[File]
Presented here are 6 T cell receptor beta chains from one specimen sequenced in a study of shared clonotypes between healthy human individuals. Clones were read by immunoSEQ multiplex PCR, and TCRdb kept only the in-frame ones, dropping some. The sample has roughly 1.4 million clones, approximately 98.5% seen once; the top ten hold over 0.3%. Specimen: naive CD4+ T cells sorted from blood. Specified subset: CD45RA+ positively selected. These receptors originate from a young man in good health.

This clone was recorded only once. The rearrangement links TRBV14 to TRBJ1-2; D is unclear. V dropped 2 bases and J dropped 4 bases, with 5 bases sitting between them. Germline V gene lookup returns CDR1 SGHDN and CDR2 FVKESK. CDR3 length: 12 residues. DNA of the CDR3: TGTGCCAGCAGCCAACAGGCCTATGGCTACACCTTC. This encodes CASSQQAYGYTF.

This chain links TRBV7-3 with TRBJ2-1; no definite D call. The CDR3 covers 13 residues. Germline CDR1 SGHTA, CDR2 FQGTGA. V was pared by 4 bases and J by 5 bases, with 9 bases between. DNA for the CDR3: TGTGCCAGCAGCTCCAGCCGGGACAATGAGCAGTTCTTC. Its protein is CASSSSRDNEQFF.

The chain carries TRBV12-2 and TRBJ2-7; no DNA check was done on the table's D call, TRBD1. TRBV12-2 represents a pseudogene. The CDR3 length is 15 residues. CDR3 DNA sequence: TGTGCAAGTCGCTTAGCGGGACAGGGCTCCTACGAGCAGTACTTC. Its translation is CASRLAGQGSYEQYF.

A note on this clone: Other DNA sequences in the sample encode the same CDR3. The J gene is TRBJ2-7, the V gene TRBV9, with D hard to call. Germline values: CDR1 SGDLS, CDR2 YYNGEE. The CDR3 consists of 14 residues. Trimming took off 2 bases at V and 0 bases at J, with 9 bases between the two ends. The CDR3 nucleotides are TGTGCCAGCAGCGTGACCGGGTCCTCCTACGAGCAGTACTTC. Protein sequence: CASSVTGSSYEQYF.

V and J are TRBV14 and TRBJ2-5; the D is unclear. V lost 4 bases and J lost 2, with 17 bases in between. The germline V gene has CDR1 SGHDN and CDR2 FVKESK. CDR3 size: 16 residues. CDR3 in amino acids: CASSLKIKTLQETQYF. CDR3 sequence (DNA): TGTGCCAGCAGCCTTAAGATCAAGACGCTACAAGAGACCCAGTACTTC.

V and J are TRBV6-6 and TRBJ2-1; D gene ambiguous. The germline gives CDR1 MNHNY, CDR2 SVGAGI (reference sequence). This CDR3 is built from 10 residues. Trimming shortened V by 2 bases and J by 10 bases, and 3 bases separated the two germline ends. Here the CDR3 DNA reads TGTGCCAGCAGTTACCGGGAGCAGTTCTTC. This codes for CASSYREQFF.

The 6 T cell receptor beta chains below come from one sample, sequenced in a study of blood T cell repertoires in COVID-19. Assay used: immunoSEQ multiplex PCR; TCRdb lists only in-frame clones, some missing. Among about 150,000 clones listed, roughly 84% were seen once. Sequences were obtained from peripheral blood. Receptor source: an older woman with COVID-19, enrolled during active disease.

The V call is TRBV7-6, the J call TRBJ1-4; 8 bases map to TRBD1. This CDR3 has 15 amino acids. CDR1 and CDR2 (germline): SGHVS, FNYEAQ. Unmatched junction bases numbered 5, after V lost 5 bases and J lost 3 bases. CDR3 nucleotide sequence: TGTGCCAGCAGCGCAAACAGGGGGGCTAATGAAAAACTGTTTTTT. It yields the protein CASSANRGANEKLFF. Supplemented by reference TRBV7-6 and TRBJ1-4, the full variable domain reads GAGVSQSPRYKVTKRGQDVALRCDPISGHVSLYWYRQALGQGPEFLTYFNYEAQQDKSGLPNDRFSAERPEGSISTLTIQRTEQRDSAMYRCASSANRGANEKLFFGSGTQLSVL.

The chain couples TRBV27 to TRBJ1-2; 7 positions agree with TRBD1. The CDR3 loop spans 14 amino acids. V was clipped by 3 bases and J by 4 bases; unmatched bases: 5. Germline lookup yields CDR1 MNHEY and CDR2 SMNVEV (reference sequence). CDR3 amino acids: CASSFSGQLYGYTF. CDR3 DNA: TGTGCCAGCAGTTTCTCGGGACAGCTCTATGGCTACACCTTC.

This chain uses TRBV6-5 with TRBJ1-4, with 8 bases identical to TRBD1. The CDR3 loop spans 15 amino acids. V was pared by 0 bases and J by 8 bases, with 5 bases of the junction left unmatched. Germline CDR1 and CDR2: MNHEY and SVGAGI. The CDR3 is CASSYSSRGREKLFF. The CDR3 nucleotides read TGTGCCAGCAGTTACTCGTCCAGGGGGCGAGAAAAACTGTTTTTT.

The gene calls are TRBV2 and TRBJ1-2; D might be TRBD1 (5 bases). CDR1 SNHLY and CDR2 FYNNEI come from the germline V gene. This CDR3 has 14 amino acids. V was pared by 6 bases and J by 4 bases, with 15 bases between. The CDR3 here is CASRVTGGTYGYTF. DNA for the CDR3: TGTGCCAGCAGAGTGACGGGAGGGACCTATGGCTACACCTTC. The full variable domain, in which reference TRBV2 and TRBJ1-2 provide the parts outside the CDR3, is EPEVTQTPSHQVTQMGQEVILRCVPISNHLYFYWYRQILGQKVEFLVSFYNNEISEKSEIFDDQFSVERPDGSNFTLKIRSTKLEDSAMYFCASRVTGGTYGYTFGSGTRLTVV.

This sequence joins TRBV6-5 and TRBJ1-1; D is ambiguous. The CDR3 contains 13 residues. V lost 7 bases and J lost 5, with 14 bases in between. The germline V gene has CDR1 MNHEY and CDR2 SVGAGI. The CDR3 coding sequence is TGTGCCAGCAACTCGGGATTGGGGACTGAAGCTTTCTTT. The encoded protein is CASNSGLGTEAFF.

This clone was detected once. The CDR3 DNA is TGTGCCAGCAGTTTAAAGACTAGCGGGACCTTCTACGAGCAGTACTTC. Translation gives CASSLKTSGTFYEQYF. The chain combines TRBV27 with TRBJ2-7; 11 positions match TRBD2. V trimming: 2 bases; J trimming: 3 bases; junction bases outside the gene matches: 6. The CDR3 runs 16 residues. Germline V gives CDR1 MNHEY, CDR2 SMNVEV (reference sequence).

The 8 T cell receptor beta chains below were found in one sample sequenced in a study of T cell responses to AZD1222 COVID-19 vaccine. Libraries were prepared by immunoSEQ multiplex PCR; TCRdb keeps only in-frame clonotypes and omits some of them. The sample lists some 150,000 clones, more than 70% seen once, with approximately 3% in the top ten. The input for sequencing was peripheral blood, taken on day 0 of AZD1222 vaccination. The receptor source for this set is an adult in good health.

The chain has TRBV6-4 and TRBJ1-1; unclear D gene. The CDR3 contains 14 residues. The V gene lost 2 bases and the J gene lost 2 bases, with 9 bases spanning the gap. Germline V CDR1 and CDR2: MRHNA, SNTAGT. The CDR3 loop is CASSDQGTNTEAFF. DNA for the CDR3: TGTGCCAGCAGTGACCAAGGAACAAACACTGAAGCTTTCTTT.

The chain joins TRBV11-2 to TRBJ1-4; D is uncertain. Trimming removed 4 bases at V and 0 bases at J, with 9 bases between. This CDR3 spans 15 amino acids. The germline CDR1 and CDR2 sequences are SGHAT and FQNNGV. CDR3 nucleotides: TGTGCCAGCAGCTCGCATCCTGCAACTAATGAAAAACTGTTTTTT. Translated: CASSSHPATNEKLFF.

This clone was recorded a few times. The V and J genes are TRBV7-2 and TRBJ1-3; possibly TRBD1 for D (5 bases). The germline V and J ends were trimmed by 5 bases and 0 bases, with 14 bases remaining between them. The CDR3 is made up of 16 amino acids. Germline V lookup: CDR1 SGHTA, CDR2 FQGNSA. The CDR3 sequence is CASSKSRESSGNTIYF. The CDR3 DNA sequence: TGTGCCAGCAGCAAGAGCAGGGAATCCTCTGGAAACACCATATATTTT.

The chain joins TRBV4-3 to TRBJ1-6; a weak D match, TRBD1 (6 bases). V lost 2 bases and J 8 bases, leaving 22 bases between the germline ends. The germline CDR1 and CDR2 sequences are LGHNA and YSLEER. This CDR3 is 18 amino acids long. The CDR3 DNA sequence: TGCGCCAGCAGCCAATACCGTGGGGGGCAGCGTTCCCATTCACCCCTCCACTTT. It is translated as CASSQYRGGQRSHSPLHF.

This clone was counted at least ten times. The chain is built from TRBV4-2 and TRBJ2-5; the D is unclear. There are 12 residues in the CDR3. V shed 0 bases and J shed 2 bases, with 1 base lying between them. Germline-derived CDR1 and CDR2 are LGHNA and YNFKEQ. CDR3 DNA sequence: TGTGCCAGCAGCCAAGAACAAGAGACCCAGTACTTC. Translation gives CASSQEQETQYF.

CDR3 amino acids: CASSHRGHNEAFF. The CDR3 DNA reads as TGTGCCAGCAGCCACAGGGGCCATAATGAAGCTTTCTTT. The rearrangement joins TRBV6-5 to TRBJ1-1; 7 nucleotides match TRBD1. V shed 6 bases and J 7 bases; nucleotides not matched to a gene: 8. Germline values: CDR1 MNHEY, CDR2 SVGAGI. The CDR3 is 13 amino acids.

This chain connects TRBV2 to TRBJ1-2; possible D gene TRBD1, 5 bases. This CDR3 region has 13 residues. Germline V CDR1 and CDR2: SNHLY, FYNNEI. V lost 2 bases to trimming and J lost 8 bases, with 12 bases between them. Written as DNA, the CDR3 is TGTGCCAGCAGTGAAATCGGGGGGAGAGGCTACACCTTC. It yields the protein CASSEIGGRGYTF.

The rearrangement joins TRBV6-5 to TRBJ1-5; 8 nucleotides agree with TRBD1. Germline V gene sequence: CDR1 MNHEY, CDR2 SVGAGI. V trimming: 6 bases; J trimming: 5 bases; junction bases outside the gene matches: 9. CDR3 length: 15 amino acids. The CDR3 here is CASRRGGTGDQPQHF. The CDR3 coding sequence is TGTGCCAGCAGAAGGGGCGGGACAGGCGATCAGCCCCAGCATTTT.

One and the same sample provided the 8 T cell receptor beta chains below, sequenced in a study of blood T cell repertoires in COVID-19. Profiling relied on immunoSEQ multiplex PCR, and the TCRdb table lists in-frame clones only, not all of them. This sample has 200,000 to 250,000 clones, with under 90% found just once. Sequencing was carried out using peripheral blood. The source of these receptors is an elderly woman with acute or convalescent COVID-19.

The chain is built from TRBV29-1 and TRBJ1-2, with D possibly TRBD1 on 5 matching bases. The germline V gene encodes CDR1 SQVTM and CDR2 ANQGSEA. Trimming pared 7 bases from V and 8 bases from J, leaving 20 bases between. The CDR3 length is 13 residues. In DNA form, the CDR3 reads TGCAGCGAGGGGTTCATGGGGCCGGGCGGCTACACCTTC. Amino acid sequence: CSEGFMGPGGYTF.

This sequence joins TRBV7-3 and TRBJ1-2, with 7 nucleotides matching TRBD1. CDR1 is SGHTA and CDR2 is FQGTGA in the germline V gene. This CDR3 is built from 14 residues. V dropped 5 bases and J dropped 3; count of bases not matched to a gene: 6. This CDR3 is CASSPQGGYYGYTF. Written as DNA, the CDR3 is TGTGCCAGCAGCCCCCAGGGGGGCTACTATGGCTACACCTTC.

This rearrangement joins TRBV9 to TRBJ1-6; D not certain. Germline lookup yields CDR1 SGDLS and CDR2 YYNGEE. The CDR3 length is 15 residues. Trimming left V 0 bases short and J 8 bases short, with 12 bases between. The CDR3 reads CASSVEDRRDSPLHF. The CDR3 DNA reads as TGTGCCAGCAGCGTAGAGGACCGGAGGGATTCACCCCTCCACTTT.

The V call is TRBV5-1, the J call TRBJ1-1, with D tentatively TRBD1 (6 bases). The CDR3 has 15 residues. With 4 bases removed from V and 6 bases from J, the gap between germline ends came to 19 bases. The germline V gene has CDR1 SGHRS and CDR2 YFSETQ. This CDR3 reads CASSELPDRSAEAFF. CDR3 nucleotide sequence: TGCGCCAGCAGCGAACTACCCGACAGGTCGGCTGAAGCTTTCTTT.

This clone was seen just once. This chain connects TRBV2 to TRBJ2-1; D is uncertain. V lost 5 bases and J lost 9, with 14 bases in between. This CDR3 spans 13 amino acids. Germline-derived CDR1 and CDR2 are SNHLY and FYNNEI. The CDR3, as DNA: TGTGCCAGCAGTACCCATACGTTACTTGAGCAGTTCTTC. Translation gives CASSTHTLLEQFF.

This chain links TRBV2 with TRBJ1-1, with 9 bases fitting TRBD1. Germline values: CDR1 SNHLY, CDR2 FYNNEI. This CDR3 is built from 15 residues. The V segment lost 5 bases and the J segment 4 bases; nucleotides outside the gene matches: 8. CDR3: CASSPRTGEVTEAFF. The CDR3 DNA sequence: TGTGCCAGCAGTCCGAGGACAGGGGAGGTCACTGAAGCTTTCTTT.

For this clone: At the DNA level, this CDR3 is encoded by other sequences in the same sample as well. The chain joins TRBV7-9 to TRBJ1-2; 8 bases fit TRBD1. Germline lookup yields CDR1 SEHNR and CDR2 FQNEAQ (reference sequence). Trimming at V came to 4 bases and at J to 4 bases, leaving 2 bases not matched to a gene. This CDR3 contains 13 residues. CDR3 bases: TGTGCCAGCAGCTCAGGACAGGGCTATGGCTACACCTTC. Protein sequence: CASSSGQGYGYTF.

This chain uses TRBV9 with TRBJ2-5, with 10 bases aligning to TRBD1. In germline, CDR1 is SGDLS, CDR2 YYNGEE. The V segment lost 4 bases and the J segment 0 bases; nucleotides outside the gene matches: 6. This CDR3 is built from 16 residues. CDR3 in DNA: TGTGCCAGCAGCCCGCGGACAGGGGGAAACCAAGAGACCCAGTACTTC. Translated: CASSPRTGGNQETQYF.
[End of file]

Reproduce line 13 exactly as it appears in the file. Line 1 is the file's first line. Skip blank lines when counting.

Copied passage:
This sequence joins TRBV6-5 and TRBJ1-1; D is ambiguous. The CDR3 contains 13 residues. V lost 7 bases and J lost 5, with 14 bases in between. The germline V gene has CDR1 MNHEY and CDR2 SVGAGI. The CDR3 coding sequence is TGTGCCAGCAACTCGGGATTGGGGACTGAAGCTTTCTTT. The encoded protein is CASNSGLGTEAFF.